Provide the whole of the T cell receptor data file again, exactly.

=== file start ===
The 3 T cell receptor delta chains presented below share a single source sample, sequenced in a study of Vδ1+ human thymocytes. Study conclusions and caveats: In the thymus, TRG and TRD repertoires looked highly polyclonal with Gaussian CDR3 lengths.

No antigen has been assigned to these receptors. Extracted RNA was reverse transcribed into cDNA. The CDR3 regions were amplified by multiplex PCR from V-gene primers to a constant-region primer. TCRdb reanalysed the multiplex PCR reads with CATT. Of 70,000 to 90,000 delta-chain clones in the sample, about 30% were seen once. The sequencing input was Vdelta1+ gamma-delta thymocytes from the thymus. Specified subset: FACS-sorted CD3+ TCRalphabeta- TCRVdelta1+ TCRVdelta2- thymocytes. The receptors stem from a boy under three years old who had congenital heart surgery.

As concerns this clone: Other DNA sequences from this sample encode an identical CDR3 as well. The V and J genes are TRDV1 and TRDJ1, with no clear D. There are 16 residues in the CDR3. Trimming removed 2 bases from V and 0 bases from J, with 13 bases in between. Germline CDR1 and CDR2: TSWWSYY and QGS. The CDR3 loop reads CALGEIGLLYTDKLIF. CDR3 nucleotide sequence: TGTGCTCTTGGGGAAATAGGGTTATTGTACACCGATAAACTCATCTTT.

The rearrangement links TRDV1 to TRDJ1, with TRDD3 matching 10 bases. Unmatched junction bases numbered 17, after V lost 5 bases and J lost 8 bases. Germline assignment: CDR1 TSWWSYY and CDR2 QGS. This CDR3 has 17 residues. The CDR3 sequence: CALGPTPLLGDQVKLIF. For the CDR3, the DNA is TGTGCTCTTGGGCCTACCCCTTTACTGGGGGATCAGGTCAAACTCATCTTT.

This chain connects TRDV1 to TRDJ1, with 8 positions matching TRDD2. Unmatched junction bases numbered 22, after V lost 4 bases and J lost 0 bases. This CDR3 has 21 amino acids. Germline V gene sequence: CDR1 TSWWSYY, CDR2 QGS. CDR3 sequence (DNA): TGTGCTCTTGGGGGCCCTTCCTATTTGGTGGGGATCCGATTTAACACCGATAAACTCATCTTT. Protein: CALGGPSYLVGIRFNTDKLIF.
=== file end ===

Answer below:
The 3 T cell receptor delta chains presented below share a single source sample, sequenced in a study of Vδ1+ human thymocytes. Study conclusions and caveats: In the thymus, TRG and TRD repertoires looked highly polyclonal with Gaussian CDR3 lengths.

No antigen has been assigned to these receptors. Extracted RNA was reverse transcribed into cDNA. The CDR3 regions were amplified by multiplex PCR from V-gene primers to a constant-region primer. TCRdb reanalysed the multiplex PCR reads with CATT. Of 70,000 to 90,000 delta-chain clones in the sample, about 30% were seen once. The sequencing input was Vdelta1+ gamma-delta thymocytes from the thymus. Specified subset: FACS-sorted CD3+ TCRalphabeta- TCRVdelta1+ TCRVdelta2- thymocytes. The receptors stem from a boy under three years old who had congenital heart surgery.

As concerns this clone: Other DNA sequences from this sample encode an identical CDR3 as well. The V and J genes are TRDV1 and TRDJ1, with no clear D. There are 16 residues in the CDR3. Trimming removed 2 bases from V and 0 bases from J, with 13 bases in between. Germline CDR1 and CDR2: TSWWSYY and QGS. The CDR3 loop reads CALGEIGLLYTDKLIF. CDR3 nucleotide sequence: TGTGCTCTTGGGGAAATAGGGTTATTGTACACCGATAAACTCATCTTT.

The rearrangement links TRDV1 to TRDJ1, with TRDD3 matching 10 bases. Unmatched junction bases numbered 17, after V lost 5 bases and J lost 8 bases. Germline assignment: CDR1 TSWWSYY and CDR2 QGS. This CDR3 has 17 residues. The CDR3 sequence: CALGPTPLLGDQVKLIF. For the CDR3, the DNA is TGTGCTCTTGGGCCTACCCCTTTACTGGGGGATCAGGTCAAACTCATCTTT.

This chain connects TRDV1 to TRDJ1, with 8 positions matching TRDD2. Unmatched junction bases numbered 22, after V lost 4 bases and J lost 0 bases. This CDR3 has 21 amino acids. Germline V gene sequence: CDR1 TSWWSYY, CDR2 QGS. CDR3 sequence (DNA): TGTGCTCTTGGGGGCCCTTCCTATTTGGTGGGGATCCGATTTAACACCGATAAACTCATCTTT. Protein: CALGGPSYLVGIRFNTDKLIF.